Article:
Socioeconomic status determines sex-dependent survival of human offspring


BACKGROUND AND OBJECTIVES In polygynous societies, rich men have many offspring through the marriage of multiple wives. Evolutionary, rich households would therefore benefit more from sons, and according to the Trivers-Willard hypothesis, parents invest more in offspring of the sex that has the best reproductive prospects. We determined the sex differences in number of offspring, sex ratio of offspring, offspring survival and offspring weight in rich and poor households in a polygynous population. METHODOLOGY We studied a population of 28 994 individuals in Northern Ghana during an 8-year prospective follow-up. We determined the fertility rate for both men and women, sex ratio of 3511 newborn offspring and offspring survival in 16 632 offspring up to reproductive age (≤18 years). Also, we collected 9842 weight measurements of 1470 offspring up to the age of 3 years from growth charts of local clinics. RESULTS In rich households, men have a lifetime number of 6.0 offspring, while for women this was 3.1. In line with evolutionary predictions, the male:female sex ratio was higher in rich households (0.52; poor households 0.49), sons had lower mortality in rich households (hazard ratio male versus female 1.06, P = 0.64; poor households: hazard ratio male versus female 1.46, P = 0.01) and sons also had higher weights in rich households (P = 0.008). CONCLUSIONS AND IMPLICATIONS In rich households, men have higher reproductive prospects in this polygynous society and, in line with Trivers-Willard, we registered more sons in rich households, sons had lower mortality and higher weights, maximizing the reproductive output in this society.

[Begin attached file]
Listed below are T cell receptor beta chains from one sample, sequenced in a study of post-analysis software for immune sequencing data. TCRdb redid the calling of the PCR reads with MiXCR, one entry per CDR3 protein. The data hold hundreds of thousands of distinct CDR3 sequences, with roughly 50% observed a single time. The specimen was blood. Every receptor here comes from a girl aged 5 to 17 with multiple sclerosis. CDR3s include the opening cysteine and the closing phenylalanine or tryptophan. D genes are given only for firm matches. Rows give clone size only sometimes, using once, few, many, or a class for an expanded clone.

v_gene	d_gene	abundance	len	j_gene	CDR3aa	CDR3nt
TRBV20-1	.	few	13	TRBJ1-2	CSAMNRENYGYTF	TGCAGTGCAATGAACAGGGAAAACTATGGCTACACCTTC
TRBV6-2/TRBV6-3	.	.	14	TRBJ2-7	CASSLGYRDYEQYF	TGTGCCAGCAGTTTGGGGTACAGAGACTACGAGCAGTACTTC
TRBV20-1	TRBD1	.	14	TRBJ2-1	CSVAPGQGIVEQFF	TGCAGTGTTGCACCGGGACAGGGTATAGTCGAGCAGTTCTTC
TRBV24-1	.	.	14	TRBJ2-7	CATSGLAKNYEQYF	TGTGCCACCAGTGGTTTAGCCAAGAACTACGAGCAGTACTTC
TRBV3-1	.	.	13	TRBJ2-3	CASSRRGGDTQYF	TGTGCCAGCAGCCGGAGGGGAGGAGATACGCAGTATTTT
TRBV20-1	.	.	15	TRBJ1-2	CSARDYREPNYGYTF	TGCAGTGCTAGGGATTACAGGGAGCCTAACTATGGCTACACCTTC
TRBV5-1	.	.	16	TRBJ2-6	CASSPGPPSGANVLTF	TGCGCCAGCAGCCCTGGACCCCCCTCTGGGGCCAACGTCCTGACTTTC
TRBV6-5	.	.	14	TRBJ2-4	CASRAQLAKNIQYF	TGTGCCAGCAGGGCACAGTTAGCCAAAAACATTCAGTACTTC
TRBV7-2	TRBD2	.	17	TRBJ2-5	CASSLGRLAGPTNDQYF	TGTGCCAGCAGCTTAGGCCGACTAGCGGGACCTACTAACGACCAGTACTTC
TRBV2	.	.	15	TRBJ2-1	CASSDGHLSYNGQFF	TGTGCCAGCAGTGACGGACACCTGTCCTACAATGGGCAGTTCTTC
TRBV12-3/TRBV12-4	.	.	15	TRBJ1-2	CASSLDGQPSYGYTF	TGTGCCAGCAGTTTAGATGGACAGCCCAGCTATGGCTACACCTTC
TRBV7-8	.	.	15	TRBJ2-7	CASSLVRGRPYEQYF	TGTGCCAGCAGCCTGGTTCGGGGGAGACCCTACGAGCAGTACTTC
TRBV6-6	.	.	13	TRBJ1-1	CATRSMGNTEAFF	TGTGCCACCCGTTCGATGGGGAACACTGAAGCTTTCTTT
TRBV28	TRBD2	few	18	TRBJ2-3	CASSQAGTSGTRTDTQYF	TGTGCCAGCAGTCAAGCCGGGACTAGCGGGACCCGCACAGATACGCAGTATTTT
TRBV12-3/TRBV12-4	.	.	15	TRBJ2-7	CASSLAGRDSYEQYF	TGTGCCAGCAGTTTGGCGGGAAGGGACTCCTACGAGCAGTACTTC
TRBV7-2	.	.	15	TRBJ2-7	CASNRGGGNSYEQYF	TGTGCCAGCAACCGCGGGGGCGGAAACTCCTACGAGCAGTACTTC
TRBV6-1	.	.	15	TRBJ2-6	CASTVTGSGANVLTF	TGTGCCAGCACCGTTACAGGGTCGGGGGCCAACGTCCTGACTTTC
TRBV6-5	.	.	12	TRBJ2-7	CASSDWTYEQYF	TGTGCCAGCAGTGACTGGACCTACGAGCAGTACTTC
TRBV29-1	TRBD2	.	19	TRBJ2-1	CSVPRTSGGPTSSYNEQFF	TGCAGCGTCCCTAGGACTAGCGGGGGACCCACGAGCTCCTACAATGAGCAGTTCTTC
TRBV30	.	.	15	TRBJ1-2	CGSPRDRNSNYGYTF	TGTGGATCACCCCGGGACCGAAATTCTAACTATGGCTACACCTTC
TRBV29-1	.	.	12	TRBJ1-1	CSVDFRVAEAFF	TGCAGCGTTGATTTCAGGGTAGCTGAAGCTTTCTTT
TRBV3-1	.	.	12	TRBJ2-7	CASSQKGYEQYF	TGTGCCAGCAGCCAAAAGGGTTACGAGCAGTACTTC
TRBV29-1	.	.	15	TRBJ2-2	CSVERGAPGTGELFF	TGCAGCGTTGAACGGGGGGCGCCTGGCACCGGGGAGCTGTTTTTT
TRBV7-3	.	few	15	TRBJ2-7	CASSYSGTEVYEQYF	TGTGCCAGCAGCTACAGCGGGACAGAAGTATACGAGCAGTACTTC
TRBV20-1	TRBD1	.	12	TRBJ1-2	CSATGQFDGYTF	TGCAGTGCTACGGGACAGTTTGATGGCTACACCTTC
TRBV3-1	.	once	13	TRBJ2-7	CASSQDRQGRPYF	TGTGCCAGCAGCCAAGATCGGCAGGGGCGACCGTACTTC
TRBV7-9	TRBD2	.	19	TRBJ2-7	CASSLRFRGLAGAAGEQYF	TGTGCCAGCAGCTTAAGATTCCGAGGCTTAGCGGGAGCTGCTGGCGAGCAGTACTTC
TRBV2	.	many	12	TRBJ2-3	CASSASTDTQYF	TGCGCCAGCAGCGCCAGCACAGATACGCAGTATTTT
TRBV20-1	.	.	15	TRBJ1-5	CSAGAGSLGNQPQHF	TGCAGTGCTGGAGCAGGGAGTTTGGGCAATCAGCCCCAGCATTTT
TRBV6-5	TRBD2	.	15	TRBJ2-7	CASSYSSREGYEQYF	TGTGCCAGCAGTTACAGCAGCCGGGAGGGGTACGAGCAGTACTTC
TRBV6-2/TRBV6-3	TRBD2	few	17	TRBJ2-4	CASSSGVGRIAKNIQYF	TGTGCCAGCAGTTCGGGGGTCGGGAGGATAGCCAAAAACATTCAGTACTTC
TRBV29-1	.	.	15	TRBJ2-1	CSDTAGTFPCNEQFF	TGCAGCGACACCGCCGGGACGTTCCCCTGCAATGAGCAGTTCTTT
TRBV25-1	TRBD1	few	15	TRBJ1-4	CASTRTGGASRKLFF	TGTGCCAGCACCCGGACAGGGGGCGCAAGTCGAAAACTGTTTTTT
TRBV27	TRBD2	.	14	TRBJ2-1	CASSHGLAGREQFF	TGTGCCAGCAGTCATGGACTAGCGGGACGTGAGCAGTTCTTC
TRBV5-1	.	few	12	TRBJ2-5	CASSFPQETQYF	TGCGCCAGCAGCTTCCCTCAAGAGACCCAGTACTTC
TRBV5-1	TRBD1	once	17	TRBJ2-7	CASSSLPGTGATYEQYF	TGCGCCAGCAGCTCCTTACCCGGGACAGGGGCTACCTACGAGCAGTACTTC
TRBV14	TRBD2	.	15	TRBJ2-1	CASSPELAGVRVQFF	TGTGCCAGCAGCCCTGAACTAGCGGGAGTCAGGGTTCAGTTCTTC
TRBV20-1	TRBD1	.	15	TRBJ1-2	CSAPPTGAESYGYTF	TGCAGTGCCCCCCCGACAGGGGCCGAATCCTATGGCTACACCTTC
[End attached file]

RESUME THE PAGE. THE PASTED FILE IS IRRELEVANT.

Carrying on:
DOI: 10.1093/emph/eot002

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@inproceedings{Bodegom2013SocioeconomicSD, title={Socioeconomic status determines sex-dependent survival of human offspring}, author={David van Bodegom and Maarten Pieter Rozing and Linda M. May and Hans J. Meij and Fleur Thom{\'e}se and Bas J Zwaan and Rudi G. J. Westendorp}, booktitle={Evolution, medicine, and public health}, year={2013} }